When a CSX train rumbled past Nashville Gun and Knife in Belle Meade on April 3, manager Shellie Reed, a retired cop, knew something was wrong.
"We heard the train as it came by. It just went into emergency braking and the wheels were locked, and sparks flying and everything else," Shellie said.
But Reed never could have imagined the scene over a mile away. 49-year-old local musician Michael Johnson, who was also known in local music circles as Michael Johanson, was found lying dead in a field near the railroad crossing at Davidson Road and Harding Pike.
The average weight of a train is between 1500 and 6,000 tons. Michael Johanson, apparently unaware of the train barreling down on him, had no chance. His busted phone and earbuds were found near his body.
"These noise canceling earbuds... it's just like they go in and you can very much zone out. You don't hear nothing," said Chuck Fan, who was close friends with Michael Johanson for 24 years. Fan added, that he can't believe his best friend is gone.
Fan, who used to play bass guitar, unzipped a black guitar bag and pulled out his prized bass to show our camera crew.
"Fender Jazz Squire series. I was actually going to leave this for Michael, not thinking that something was ever going to happen to me. But in case it did, I was going to leave this for him, because this has got some great action on it. And if you heard him play he would have done her justice. I'll tell you right now. This thing right here, he loved it," Fan said.
Michael Johanson helped launch The Middle Tennessee Bass Off 4 years ago. The annual bass jam showcases some of the best bass players around. And proceeds from past events have gone to 'Adopt a Hero' to support veterans.
Chuck Fan and others say they're having a hard time coming to grips with Johanson's death. "Right now, at this moment, if I hear a train horn go off, it makes me cringe," Fan said.
Fan also cringes when he thinks about the reason he believes his best friend is no longer here.
"He was on his way home from work and his car broke down. And he was in an area where he didn't know where anything was. He was getting on the tracks trying to find somewhere where he could get his car fixed so he could get home," Fan said.
Belle Meade Police Chief Tim Eads said it's the first time he can remember anyone being struck and killed by a train in his city. And he has a warning for anyone driving or walking near train tracks.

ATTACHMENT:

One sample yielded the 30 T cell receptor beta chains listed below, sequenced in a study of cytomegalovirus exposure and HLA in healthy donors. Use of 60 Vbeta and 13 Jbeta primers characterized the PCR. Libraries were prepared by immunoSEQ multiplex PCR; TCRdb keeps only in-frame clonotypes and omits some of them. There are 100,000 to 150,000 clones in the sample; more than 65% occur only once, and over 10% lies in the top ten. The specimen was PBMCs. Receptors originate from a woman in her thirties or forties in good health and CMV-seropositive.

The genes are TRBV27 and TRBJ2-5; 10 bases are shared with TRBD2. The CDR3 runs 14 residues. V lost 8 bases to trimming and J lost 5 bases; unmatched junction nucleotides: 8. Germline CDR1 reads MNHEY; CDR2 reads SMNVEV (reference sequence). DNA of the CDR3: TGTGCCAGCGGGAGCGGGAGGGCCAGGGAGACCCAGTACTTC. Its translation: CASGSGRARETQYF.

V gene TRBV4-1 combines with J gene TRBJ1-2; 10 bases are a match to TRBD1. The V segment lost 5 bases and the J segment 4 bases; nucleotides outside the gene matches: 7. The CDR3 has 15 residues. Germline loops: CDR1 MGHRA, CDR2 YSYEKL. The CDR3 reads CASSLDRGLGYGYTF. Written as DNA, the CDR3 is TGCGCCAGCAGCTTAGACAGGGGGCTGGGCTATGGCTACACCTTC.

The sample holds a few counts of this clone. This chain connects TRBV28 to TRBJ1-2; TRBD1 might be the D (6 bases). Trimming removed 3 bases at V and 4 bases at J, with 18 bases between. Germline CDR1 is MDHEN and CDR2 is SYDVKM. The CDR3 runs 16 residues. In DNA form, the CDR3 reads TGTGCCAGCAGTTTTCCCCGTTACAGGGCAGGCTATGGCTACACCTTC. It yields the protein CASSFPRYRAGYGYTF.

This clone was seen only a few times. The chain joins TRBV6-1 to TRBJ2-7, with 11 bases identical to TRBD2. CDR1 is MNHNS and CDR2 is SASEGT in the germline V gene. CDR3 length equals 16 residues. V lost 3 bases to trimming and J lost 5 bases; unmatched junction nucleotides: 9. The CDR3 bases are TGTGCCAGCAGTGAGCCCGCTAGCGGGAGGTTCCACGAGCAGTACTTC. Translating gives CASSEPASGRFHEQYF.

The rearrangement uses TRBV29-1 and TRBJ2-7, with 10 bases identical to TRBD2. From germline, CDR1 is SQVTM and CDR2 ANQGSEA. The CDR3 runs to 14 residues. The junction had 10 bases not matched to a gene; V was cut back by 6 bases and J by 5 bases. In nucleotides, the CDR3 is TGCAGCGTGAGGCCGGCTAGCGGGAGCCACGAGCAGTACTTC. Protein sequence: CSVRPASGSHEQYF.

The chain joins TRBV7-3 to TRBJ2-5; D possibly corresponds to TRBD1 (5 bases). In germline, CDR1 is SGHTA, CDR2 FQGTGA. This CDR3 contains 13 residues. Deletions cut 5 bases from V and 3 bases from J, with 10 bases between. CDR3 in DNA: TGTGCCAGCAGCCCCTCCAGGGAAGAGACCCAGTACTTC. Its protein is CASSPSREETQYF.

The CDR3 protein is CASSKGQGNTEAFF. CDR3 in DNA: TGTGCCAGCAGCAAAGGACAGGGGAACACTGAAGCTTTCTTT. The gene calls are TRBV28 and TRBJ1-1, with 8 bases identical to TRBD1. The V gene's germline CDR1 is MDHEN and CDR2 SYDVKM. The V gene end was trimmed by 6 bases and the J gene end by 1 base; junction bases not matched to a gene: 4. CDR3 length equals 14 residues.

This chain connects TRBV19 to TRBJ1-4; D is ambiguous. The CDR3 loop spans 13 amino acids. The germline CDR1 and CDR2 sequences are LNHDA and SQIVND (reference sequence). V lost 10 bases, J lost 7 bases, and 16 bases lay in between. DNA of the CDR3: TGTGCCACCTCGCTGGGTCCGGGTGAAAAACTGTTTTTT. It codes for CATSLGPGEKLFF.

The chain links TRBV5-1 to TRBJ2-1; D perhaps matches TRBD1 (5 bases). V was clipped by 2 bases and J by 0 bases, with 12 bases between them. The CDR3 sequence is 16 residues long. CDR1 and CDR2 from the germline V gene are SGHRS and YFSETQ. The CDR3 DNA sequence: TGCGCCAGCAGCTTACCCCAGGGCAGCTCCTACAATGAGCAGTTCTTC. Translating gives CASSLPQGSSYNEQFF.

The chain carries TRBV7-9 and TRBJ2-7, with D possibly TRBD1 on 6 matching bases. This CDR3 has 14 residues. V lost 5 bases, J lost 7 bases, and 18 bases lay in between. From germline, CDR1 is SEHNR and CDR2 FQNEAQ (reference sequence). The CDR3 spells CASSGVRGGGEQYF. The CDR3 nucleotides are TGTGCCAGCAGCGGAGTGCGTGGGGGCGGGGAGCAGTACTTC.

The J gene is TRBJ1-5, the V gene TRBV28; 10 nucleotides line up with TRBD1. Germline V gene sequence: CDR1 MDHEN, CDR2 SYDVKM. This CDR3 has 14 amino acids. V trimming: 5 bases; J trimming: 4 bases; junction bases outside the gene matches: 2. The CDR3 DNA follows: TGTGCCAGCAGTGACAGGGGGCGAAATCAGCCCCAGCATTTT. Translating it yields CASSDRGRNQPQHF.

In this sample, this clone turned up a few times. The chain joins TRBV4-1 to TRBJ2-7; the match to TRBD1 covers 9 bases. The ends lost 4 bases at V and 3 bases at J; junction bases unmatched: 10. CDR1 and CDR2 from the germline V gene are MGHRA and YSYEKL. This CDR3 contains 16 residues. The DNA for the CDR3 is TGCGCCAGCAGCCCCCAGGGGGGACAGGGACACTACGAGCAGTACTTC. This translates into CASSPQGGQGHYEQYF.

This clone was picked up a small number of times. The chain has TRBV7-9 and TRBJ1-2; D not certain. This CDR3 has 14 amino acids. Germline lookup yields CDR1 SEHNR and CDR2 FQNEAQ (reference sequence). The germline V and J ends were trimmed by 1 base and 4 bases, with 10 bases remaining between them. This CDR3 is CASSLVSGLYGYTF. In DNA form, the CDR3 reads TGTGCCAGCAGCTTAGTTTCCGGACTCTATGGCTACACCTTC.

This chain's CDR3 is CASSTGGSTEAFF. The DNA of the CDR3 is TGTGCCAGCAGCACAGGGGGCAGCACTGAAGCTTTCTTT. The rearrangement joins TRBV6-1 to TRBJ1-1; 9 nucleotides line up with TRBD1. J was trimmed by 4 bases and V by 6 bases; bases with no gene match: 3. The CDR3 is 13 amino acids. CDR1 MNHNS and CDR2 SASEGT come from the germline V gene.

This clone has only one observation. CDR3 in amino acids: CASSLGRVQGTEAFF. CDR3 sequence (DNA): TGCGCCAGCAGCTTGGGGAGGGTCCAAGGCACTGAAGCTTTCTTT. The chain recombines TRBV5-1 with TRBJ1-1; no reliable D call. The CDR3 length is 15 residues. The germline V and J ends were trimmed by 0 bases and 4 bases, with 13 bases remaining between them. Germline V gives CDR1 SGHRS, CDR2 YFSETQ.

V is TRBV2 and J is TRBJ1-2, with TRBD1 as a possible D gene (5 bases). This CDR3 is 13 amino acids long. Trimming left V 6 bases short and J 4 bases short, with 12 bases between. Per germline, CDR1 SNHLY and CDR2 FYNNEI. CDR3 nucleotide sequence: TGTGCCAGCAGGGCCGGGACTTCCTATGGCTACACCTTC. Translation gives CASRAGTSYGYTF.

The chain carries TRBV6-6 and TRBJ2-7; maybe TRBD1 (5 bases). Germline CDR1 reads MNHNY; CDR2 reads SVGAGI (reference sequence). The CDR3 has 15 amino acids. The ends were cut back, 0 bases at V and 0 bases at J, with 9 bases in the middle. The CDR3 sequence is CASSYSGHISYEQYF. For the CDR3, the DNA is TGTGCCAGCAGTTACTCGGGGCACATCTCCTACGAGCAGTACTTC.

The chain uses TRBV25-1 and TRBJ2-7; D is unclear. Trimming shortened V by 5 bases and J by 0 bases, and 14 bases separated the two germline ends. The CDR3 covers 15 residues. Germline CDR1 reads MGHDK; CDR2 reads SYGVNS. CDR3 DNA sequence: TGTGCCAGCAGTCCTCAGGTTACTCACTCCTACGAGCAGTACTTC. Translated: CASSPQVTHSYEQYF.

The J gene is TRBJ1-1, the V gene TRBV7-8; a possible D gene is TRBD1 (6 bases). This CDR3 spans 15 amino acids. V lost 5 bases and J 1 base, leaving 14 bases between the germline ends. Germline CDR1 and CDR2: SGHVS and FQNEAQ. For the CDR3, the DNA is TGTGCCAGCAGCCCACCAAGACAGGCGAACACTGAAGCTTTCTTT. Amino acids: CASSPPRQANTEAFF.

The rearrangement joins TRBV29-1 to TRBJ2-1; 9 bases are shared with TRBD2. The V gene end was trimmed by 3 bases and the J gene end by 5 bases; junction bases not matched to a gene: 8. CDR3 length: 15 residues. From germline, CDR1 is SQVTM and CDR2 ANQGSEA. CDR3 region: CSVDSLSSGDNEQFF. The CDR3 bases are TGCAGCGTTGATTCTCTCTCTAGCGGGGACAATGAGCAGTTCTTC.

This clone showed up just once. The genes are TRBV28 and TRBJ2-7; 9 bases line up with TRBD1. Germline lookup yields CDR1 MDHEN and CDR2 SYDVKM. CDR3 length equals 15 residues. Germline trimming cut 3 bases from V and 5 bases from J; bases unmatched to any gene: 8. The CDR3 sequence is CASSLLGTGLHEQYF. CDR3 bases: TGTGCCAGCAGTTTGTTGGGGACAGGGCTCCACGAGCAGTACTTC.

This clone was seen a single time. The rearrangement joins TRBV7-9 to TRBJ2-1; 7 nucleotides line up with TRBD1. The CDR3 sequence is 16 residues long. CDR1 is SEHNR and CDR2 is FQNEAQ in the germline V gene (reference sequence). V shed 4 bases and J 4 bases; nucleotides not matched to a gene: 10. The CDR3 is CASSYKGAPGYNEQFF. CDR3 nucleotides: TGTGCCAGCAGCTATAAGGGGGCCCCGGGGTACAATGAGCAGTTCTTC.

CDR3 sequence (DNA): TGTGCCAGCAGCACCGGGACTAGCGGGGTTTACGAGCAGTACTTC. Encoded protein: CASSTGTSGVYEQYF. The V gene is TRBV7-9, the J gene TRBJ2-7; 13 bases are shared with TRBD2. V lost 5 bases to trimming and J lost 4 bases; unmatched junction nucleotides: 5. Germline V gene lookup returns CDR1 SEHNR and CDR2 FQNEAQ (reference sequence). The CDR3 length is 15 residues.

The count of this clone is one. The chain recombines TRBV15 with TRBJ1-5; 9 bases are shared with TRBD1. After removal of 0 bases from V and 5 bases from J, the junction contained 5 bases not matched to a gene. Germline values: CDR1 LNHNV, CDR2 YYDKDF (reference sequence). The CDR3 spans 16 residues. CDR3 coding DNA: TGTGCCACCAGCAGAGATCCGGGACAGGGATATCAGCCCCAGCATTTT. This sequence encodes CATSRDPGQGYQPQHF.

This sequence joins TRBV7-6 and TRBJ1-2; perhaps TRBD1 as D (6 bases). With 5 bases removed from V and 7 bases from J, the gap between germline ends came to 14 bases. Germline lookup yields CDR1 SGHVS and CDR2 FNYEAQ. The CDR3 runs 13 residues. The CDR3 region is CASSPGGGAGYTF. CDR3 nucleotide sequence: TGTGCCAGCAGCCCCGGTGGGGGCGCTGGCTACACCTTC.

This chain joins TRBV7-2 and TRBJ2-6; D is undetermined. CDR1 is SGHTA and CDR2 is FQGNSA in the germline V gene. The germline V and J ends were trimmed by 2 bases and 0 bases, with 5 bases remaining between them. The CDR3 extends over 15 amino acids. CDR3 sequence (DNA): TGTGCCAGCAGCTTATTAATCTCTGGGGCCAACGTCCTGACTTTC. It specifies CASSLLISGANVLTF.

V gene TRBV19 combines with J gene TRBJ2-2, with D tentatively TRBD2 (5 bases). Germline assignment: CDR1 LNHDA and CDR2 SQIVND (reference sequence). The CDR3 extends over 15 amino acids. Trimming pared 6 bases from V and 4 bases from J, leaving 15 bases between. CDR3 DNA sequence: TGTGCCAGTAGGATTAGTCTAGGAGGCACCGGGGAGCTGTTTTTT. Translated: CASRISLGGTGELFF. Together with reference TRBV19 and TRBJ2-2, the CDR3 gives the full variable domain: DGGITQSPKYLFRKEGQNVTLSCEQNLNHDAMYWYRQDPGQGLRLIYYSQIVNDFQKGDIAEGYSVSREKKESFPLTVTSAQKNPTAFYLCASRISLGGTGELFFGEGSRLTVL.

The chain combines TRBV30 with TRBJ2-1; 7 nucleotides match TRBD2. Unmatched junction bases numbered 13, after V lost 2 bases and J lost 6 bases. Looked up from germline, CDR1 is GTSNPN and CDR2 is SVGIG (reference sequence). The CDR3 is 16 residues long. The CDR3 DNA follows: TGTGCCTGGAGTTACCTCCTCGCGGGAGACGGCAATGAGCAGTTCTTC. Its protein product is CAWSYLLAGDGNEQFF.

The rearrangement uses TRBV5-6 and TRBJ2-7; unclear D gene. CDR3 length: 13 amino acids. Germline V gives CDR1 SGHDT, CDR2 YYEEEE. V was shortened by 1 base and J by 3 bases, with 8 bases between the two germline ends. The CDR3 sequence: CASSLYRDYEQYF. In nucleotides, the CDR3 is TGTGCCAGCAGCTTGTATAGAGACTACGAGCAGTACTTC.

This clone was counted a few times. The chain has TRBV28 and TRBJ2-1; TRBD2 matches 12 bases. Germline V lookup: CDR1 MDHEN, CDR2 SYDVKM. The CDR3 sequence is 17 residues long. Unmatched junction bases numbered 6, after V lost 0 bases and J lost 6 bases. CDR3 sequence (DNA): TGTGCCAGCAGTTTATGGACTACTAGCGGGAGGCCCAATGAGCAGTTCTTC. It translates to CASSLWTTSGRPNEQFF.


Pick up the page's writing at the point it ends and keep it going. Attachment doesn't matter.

"Assume a train is coming. They don't keep a schedule. They run year round. They don't take a holiday off. And if you think you know the train schedule, you may not," Eads said.
Friends say Michael Johanson, who was a new grandfather, was on the verge of great things. They say he was both a talented bass player and baker, who was eager to start his own cheesecake business.
"He loved his kids. He loved all his friends. The Bass Off was going strong. He was starting the cheesecake thing. He was getting all this stuff lined up. It was one of those situations where I never saw him as happy as he was," Chuck Fan said.
Michael's loved ones are planning a memorial tribute to honor him on April 14 at Shooters Sports Bar in Hermitage. Everyone is invited to attend the Sunday evening event.
News 4 also asked CSX to confirm whether the train's engineer sounded a horn before Michael Johnson was hit? They said they were unable to provide specific details, because the incident remains under investigation. CSX also issued a new statement.
“Public safety is a priority at CSX, and the company works closely with its employees, communities and industry partners like Tennessee Operation Lifesaver on education and awareness programs designed to end collisions, fatalities, and injuries at grade crossings and on railroad tracks. Pedestrians and motorists should stay alert, remain far away from railroad tracks and use caution at grade crossings. Walking on or near railroad property is extremely dangerous and illegal. Fatalities are tragic and CSX’s sympathies are with the victims’ family and friends. These incidents reinforce the need for extra caution around railroad tracks."